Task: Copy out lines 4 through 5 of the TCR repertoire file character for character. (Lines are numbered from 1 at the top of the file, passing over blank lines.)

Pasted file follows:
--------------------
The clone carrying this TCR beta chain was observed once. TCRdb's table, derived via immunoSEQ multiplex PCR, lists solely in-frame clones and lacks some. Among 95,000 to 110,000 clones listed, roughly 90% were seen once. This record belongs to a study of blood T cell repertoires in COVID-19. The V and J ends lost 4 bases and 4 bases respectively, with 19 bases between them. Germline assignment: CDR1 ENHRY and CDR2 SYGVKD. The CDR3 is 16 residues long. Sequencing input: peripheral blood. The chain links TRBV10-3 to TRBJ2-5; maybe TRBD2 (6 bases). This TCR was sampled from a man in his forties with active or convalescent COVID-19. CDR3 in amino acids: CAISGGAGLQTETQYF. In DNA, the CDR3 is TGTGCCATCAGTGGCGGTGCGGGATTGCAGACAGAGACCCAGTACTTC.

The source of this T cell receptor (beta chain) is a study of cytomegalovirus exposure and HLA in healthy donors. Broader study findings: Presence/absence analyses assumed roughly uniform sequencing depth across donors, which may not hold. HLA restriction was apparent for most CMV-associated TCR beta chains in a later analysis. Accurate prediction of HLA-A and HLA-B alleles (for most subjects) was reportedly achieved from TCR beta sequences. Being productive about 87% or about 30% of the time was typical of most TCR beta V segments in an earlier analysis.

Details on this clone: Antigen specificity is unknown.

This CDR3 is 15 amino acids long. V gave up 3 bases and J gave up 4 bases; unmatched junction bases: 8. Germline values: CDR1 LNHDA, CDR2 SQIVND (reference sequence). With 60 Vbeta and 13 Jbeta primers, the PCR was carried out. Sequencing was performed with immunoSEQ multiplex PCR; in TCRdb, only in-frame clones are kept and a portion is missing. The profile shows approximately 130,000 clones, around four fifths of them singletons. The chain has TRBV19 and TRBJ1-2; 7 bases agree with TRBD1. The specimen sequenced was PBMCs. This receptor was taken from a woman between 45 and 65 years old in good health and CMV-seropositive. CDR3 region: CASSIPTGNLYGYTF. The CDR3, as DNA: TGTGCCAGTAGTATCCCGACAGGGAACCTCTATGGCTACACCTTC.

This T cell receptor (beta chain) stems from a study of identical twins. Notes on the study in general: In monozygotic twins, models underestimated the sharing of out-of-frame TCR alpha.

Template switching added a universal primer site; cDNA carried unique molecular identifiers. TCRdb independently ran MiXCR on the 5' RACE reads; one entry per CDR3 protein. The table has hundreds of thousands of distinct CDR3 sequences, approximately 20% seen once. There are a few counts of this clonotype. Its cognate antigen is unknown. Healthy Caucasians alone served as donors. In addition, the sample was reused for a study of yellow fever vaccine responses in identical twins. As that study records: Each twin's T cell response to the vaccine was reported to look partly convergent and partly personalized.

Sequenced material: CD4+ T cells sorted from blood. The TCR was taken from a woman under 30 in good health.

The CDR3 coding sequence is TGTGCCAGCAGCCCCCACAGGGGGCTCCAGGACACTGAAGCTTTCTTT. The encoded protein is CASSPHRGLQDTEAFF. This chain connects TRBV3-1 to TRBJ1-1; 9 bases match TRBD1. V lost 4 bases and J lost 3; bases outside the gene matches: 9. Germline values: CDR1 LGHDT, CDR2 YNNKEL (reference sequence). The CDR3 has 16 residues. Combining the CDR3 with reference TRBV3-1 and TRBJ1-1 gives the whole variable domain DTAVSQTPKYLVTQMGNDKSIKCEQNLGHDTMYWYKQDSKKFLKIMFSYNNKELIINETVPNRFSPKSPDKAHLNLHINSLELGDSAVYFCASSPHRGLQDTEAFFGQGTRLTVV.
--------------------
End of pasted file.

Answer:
This CDR3 is 15 amino acids long. V gave up 3 bases and J gave up 4 bases; unmatched junction bases: 8. Germline values: CDR1 LNHDA, CDR2 SQIVND (reference sequence). With 60 Vbeta and 13 Jbeta primers, the PCR was carried out. Sequencing was performed with immunoSEQ multiplex PCR; in TCRdb, only in-frame clones are kept and a portion is missing. The profile shows approximately 130,000 clones, around four fifths of them singletons. The chain has TRBV19 and TRBJ1-2; 7 bases agree with TRBD1. The specimen sequenced was PBMCs. This receptor was taken from a woman between 45 and 65 years old in good health and CMV-seropositive. CDR3 region: CASSIPTGNLYGYTF. The CDR3, as DNA: TGTGCCAGTAGTATCCCGACAGGGAACCTCTATGGCTACACCTTC.

This T cell receptor (beta chain) stems from a study of identical twins. Notes on the study in general: In monozygotic twins, models underestimated the sharing of out-of-frame TCR alpha.